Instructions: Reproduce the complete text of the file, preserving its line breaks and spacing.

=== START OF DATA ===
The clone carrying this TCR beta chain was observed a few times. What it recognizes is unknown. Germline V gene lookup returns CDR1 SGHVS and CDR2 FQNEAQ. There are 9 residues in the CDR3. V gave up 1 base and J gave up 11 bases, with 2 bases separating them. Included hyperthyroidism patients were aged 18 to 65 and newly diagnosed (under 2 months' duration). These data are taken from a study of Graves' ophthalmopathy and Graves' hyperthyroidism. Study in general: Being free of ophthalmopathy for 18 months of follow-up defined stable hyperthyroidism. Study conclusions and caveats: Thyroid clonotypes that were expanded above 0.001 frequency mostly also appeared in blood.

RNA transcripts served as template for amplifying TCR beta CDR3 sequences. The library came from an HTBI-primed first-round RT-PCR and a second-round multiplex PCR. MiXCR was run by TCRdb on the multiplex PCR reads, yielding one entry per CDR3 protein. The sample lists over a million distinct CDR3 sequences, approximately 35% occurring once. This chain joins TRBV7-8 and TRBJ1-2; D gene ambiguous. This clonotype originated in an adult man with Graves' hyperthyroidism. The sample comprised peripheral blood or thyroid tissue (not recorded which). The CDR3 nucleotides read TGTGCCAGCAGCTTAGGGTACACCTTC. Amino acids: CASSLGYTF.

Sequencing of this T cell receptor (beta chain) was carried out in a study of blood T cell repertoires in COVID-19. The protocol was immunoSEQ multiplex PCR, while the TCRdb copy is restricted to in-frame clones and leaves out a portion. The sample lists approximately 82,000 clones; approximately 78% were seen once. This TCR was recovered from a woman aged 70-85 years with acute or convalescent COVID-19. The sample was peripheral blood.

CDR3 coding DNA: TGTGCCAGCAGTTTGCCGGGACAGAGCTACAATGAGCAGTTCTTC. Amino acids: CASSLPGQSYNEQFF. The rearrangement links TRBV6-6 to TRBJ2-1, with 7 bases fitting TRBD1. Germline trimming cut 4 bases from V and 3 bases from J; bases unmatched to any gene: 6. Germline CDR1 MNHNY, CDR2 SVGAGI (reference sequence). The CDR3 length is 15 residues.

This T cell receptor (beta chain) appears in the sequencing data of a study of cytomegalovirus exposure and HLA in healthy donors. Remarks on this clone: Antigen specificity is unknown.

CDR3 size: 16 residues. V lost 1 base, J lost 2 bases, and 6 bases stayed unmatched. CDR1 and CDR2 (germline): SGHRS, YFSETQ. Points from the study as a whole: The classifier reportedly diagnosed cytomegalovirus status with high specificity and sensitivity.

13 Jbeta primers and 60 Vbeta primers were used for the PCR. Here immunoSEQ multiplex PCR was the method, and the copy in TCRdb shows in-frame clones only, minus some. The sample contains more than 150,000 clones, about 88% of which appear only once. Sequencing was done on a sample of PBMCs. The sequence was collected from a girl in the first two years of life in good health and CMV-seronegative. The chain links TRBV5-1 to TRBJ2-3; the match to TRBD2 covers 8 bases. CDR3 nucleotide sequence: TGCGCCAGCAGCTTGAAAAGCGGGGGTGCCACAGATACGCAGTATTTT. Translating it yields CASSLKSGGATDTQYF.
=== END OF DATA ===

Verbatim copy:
The clone carrying this TCR beta chain was observed a few times. What it recognizes is unknown. Germline V gene lookup returns CDR1 SGHVS and CDR2 FQNEAQ. There are 9 residues in the CDR3. V gave up 1 base and J gave up 11 bases, with 2 bases separating them. Included hyperthyroidism patients were aged 18 to 65 and newly diagnosed (under 2 months' duration). These data are taken from a study of Graves' ophthalmopathy and Graves' hyperthyroidism. Study in general: Being free of ophthalmopathy for 18 months of follow-up defined stable hyperthyroidism. Study conclusions and caveats: Thyroid clonotypes that were expanded above 0.001 frequency mostly also appeared in blood.

RNA transcripts served as template for amplifying TCR beta CDR3 sequences. The library came from an HTBI-primed first-round RT-PCR and a second-round multiplex PCR. MiXCR was run by TCRdb on the multiplex PCR reads, yielding one entry per CDR3 protein. The sample lists over a million distinct CDR3 sequences, approximately 35% occurring once. This chain joins TRBV7-8 and TRBJ1-2; D gene ambiguous. This clonotype originated in an adult man with Graves' hyperthyroidism. The sample comprised peripheral blood or thyroid tissue (not recorded which). The CDR3 nucleotides read TGTGCCAGCAGCTTAGGGTACACCTTC. Amino acids: CASSLGYTF.

Sequencing of this T cell receptor (beta chain) was carried out in a study of blood T cell repertoires in COVID-19. The protocol was immunoSEQ multiplex PCR, while the TCRdb copy is restricted to in-frame clones and leaves out a portion. The sample lists approximately 82,000 clones; approximately 78% were seen once. This TCR was recovered from a woman aged 70-85 years with acute or convalescent COVID-19. The sample was peripheral blood.

CDR3 coding DNA: TGTGCCAGCAGTTTGCCGGGACAGAGCTACAATGAGCAGTTCTTC. Amino acids: CASSLPGQSYNEQFF. The rearrangement links TRBV6-6 to TRBJ2-1, with 7 bases fitting TRBD1. Germline trimming cut 4 bases from V and 3 bases from J; bases unmatched to any gene: 6. Germline CDR1 MNHNY, CDR2 SVGAGI (reference sequence). The CDR3 length is 15 residues.

This T cell receptor (beta chain) appears in the sequencing data of a study of cytomegalovirus exposure and HLA in healthy donors. Remarks on this clone: Antigen specificity is unknown.

CDR3 size: 16 residues. V lost 1 base, J lost 2 bases, and 6 bases stayed unmatched. CDR1 and CDR2 (germline): SGHRS, YFSETQ. Points from the study as a whole: The classifier reportedly diagnosed cytomegalovirus status with high specificity and sensitivity.

13 Jbeta primers and 60 Vbeta primers were used for the PCR. Here immunoSEQ multiplex PCR was the method, and the copy in TCRdb shows in-frame clones only, minus some. The sample contains more than 150,000 clones, about 88% of which appear only once. Sequencing was done on a sample of PBMCs. The sequence was collected from a girl in the first two years of life in good health and CMV-seronegative. The chain links TRBV5-1 to TRBJ2-3; the match to TRBD2 covers 8 bases. CDR3 nucleotide sequence: TGCGCCAGCAGCTTGAAAAGCGGGGGTGCCACAGATACGCAGTATTTT. Translating it yields CASSLKSGGATDTQYF.